It’s hard to converse with people who mumble or whisper. There are two parts to a conversation: Speaking and listening. When we are having a conversation with God, listening is more important than speaking. Psalm 85:8 says, “I will listen to God the Lord. He has ordered peace for those who worship Him.” The nation of […]
Maddie is one of those people within the mentally challenged community whom everyone loves. She is friendly and happy. Maddie makes everyone feel as though they are her “extra-special friend.” Several years ago Mattie and her husband moved from our city to a small town out of the state. Because I assumed that I’d never see her again, I didn’t pay much attention to the name of the city or the state. Mattie often called me with prayer requests.
She called when her cat was sick and later when her cat died. She called to let me know that she was sick and called often to ask for prayer for her farm animals. There was no doubt in my mind that Maddie was sincere and that these prayer requests were important to her. However, I didn’t pay much attention to her “simple” daily needs.
Last week Maddie called. It was Saturday morning. I was extremely busy and I had no intention of answering the phone. Yet, by mistake, I did answer. Calmly, Maddie said, “Linda, I need prayer.” This wasn’t a surprise. Maddie only called when she needed prayer. I expected to hear about a pig or a chicken that was sick. “Michael just died,” she reported without emotion.
“What, Hon?” I asked, “Who died?”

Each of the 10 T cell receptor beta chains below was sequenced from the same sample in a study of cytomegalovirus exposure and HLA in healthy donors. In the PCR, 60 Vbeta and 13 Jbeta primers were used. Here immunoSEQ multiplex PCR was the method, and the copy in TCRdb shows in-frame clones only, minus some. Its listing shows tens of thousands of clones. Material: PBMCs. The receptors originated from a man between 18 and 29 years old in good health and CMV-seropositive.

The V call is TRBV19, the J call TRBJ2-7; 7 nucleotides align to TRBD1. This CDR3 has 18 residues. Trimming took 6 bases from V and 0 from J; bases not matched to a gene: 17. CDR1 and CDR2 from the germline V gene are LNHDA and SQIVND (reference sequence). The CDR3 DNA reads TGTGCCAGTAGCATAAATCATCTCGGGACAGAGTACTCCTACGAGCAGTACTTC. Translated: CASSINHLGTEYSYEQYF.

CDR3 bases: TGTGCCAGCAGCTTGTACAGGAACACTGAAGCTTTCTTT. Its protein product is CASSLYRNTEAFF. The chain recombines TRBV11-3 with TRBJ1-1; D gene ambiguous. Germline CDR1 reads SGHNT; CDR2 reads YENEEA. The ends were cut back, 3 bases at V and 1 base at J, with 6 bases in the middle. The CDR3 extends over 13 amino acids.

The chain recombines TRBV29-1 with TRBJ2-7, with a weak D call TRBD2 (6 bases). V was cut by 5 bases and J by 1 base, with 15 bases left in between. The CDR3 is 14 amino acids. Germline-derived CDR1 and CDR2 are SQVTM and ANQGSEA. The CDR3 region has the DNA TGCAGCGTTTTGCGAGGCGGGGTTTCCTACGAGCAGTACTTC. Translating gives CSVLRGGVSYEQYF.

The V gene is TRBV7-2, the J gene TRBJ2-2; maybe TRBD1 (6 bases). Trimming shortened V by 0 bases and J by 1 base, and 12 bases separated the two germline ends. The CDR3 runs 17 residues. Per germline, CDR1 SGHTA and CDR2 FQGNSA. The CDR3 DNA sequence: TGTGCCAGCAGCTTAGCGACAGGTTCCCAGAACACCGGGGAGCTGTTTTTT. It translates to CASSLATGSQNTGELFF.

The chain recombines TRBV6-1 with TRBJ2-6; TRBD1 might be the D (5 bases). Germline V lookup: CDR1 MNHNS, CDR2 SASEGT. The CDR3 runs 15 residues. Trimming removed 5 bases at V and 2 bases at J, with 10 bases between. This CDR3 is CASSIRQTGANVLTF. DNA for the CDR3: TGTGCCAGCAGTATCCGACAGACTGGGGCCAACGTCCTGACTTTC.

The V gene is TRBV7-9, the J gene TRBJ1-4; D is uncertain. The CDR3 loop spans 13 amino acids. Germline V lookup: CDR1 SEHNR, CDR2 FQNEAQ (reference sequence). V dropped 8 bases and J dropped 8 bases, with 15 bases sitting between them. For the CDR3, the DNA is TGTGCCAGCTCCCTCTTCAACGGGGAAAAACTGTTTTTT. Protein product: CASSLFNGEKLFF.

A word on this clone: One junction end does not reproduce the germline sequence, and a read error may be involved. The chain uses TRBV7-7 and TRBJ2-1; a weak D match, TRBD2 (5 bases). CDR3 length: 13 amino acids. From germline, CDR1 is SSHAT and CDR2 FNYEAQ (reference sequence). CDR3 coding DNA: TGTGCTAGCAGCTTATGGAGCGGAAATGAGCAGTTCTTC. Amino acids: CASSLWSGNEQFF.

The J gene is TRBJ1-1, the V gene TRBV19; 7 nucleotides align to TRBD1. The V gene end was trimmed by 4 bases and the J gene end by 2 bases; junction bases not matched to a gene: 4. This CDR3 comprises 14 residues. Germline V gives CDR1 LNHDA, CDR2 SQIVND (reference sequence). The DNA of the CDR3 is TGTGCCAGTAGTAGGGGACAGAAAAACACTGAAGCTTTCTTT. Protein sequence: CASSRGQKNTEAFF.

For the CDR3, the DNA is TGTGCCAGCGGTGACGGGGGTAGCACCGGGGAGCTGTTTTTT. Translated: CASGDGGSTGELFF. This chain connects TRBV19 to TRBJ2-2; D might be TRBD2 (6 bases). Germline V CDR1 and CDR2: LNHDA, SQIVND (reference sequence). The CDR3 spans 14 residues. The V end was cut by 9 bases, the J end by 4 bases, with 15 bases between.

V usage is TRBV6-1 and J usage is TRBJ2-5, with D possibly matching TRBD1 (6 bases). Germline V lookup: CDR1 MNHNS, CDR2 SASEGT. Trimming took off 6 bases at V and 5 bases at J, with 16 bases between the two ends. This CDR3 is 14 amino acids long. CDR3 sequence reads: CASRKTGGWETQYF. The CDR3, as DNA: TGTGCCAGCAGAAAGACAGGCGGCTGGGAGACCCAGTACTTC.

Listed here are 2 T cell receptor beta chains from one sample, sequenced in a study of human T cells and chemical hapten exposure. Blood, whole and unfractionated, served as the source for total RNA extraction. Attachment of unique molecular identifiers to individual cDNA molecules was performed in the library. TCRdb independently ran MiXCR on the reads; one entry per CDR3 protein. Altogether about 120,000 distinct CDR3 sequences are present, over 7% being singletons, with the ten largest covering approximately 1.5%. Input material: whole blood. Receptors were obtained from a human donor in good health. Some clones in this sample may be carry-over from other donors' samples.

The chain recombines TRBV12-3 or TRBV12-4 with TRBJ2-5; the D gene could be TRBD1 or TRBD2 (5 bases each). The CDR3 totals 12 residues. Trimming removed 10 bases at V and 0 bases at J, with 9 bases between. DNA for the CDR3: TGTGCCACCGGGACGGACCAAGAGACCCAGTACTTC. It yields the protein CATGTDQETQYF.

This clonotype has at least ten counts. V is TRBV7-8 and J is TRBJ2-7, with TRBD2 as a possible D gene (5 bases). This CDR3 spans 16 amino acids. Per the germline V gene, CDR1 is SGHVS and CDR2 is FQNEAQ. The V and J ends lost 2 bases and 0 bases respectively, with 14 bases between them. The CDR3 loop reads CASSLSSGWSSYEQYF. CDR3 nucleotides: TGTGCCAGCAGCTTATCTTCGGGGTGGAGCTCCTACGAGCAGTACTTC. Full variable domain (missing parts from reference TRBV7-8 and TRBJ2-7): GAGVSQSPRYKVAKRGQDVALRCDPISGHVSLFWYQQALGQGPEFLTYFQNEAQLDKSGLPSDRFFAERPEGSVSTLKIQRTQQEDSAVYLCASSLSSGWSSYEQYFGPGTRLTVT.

“Michael. Michael just died.”
“Are you talking about Michael? Your Michael?”
“Yes, my Michael, just died. The people from the morgue left a few minutes ago.” Her quiet composure shocked me. She continued, “Can you come to the funeral?”
I explained that I could not possibly come because I was going on a trip the next day and I’d be out-of-state for a little more than a week. I prayed for her and we hung up. After the phone call, I started to wonder in what state they were living. I called Maddie back and found out that she is in Tennessee–the state where I was visiting. “I can’t make any promises,” I told her, “but I may be able to attend Michael’s funeral.”
The town where she lives is about 30 minutes from the city where I was visiting. By the afternoon, the plans were made for me to get to the funeral. Maddie’s family was not at the funeral. There were only 12 or 13 people who attended. Half of them were construction workers who are building a new home for them. Maddie was Maddie. Of course, she was grieving her loss; but she remained friendly and happy to have the few people there who were able to attend.
I was struck by God’s tender mercies extended toward a young widow whose husband suddenly collapsed and died in front of her. It was an honor to be a part of the funeral for this brave young woman who suddenly lost her husband and best friend. There are many things that can be said about the intellectually disabled community. In counting their assets, their bravery is one virtue that often becomes valor. Maddie is finding the peace that only God can give in the middle of her loss. Additionally, she is showing the strong bravery that is often present in this unique and wonderful community.